The groups were clearly “engaged” and the CEO promised to follow this approach. This town hall meeting was long remembered as a breakthrough.


Example 2: Supervisor drill upwards, production

A shift supervisor works in a chemical 5 shifts plant. A new management team is dedicated to increase performance and after some visionary presentations, the actual shift handover document
is revised. So called “key performance indicators” take a prominent role, and the clarity is initially appreciated as an improvement.

When applying this new handover process, the supervisors notice a drawback. In the previous version their attention was strongly focused upon the reliability of some fast decaying equipment. The
team is proud to achieve high uptimes by being alert to a multitude of hard and soft signals, anticipating maintenance needs, before a problem can develop. The new system addresses these efforts
only in the last paragraph of the handover list. The new system is introduced with such rigour that no one opposes. But a few months later, when one of the supervisors retires, the plant manager has a long talk during the farewell party. The system can be adjusted before dangerous situations and performance drop can occur.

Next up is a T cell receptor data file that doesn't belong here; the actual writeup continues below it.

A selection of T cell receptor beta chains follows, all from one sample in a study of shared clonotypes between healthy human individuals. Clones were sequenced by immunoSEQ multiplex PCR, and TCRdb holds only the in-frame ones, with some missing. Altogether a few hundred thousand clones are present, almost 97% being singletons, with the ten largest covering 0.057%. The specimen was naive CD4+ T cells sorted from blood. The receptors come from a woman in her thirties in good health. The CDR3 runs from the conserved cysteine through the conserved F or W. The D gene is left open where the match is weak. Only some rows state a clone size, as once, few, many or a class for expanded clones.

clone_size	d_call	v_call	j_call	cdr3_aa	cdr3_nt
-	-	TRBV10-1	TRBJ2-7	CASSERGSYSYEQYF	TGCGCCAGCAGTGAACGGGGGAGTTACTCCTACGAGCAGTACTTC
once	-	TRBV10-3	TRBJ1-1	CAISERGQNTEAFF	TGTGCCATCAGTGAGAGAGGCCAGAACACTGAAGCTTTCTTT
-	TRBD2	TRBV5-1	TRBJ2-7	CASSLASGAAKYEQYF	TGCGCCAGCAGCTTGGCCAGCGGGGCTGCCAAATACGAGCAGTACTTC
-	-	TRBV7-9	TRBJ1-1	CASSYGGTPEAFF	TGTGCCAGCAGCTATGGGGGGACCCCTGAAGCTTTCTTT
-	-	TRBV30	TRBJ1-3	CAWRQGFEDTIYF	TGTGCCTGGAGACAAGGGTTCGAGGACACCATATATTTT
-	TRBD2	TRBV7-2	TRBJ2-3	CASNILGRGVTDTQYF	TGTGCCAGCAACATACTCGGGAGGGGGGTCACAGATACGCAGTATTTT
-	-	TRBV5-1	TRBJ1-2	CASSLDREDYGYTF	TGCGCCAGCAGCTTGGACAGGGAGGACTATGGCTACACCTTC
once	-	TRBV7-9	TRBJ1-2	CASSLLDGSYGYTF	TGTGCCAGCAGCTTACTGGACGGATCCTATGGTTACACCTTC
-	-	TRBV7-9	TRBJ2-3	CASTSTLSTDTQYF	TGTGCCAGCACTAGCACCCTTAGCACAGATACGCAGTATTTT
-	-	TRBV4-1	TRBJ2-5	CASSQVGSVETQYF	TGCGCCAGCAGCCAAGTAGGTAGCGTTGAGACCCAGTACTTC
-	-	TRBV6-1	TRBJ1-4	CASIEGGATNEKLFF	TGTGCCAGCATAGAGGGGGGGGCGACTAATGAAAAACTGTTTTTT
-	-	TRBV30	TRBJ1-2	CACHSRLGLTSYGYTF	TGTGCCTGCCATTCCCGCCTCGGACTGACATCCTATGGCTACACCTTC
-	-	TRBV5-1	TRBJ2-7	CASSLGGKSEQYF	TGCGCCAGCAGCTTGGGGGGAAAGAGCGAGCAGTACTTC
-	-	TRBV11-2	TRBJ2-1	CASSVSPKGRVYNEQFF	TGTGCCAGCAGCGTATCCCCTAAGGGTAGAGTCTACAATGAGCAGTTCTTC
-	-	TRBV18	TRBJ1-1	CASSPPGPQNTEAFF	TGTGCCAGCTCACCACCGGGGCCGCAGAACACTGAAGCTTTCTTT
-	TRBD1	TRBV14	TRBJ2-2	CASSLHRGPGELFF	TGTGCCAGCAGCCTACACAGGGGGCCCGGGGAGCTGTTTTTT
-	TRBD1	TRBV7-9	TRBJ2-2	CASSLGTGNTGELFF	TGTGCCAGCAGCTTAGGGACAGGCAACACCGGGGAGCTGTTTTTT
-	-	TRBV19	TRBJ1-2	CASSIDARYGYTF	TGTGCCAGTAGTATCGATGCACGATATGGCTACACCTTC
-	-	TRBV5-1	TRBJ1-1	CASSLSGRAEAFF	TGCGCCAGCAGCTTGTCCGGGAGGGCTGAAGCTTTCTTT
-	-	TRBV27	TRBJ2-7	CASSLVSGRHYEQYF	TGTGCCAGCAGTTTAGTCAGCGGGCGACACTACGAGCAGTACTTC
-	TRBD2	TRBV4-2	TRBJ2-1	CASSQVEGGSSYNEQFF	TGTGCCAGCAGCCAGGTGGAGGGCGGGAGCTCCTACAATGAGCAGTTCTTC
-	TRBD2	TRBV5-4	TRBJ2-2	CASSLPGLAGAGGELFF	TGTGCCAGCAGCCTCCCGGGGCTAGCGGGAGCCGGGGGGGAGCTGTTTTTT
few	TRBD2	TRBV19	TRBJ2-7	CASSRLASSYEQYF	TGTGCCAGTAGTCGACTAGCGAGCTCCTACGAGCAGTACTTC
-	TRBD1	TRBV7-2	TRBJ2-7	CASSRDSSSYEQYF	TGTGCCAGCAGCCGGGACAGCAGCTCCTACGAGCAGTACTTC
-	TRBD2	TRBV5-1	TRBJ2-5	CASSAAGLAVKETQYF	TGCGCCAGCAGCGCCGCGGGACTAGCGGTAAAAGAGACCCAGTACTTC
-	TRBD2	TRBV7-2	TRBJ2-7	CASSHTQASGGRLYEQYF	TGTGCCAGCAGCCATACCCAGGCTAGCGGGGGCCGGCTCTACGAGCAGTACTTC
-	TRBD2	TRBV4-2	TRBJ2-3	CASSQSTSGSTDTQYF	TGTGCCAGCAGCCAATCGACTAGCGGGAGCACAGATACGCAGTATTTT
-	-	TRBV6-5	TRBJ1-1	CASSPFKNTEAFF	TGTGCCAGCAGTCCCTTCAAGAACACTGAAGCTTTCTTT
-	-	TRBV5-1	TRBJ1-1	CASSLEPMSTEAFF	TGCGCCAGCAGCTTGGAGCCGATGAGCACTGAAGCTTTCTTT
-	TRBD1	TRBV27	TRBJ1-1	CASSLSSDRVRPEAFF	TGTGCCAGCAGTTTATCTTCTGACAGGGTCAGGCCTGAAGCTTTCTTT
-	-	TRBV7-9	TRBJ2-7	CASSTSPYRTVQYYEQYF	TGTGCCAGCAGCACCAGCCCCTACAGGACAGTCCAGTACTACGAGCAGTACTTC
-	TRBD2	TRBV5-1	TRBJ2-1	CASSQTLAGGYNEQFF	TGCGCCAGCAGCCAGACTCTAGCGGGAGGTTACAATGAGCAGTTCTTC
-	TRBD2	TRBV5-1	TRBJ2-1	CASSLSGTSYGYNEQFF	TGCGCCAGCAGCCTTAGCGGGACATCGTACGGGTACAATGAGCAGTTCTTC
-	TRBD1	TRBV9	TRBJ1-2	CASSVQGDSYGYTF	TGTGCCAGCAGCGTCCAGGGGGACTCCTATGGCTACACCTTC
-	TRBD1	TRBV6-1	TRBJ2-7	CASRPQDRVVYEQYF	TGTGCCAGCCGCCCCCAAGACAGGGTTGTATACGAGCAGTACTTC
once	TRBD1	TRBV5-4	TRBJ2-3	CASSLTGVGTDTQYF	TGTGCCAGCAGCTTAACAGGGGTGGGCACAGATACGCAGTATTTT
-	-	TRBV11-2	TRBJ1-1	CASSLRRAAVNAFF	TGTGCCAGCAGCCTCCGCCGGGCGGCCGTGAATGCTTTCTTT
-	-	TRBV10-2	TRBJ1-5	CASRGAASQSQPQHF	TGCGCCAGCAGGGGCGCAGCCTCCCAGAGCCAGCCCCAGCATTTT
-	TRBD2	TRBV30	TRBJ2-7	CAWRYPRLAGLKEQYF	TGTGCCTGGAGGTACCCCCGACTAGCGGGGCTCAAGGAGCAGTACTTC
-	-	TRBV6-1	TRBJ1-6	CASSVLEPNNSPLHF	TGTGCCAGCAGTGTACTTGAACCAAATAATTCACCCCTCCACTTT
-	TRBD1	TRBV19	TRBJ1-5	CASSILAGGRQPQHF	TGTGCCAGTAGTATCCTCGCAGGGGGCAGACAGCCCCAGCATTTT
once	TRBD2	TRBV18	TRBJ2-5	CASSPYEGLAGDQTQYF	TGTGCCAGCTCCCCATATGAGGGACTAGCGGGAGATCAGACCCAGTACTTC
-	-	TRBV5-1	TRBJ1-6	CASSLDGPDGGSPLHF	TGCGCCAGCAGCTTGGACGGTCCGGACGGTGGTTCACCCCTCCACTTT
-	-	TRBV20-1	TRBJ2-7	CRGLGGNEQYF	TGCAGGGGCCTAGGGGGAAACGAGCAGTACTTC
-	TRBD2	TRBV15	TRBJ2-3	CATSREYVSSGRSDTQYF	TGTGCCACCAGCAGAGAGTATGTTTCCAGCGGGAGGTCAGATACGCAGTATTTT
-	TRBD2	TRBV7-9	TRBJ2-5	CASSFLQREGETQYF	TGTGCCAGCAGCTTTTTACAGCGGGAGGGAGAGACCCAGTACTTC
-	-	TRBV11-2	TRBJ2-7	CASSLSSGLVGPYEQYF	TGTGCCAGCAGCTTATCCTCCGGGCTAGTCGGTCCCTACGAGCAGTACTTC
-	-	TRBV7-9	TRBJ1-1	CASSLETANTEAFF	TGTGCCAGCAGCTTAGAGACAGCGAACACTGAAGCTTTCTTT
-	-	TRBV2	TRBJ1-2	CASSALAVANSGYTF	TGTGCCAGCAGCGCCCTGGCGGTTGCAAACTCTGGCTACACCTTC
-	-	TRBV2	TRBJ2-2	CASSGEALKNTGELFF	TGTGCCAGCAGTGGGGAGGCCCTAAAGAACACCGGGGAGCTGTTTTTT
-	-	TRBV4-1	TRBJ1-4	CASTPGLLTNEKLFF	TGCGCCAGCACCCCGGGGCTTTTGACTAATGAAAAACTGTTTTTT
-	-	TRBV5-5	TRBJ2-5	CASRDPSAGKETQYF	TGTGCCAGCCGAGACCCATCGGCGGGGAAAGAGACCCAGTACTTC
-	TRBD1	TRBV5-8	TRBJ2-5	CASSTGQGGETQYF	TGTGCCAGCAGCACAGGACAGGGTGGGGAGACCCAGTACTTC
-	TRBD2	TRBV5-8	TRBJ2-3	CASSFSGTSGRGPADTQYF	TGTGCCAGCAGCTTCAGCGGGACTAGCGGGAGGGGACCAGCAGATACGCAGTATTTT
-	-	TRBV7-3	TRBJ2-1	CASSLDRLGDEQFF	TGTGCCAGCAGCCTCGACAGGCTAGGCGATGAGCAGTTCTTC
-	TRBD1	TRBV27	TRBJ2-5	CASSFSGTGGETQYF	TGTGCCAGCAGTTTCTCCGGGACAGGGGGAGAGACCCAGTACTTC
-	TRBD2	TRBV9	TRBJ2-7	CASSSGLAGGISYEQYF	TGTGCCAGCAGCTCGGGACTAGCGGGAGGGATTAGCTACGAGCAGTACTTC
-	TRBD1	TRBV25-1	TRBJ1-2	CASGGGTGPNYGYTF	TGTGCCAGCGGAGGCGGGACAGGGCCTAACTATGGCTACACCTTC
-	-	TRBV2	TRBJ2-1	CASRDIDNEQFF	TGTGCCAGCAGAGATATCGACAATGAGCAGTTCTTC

How to avoid the “push harder” response top-down? Respect the craftsmanship barrier and take car not to silence the sound of basic control.

Original: https://www.i-nexus.com/stratex-hub/lean-basic-controls-6/
By: Leo Monhemius
Posted: September 7, 2017, 12:52 pm

comments powered by Disqus

Anton Sirik

Proven success in Strategy Execution, Operational Excellence, Business Transformation, Digital Marketing @ i-nexus

i-nexus Strategy Execution Software helps Global 5000 organizations achieve more goals, faster with less effort

I am part of a leading Strategy Execution, Operational Excellence, and Business Transformation solutions provider, who have revolutionized how organizations get important things done

With i-nexus software you will get full visibility into the progress of your programs, comprehensive Hoshin functionality to support robust strategy execution and the ability to replicate the best project solutions. We support multiple performance management frameworks including:
Hoshin Planning/ Policy Deployment
Balanced Scorecard
Business Excellence Model

i-nexus helps:
Leaders of Operational Excellence programs ensure their improvement investment is aligned with the business goals and is delivering financial and non-financial benefits;
Executives and Business leaders utilize Hoshin Planning to cascade business goals to actionable priorities with X-matrices and drive on-going review with bowling charts;
Business Transformation Leaders and Heads of Enterprise Program Offices align their strategic initiatives with business objectives, drive execution of strategic programs and track the realization of benefits.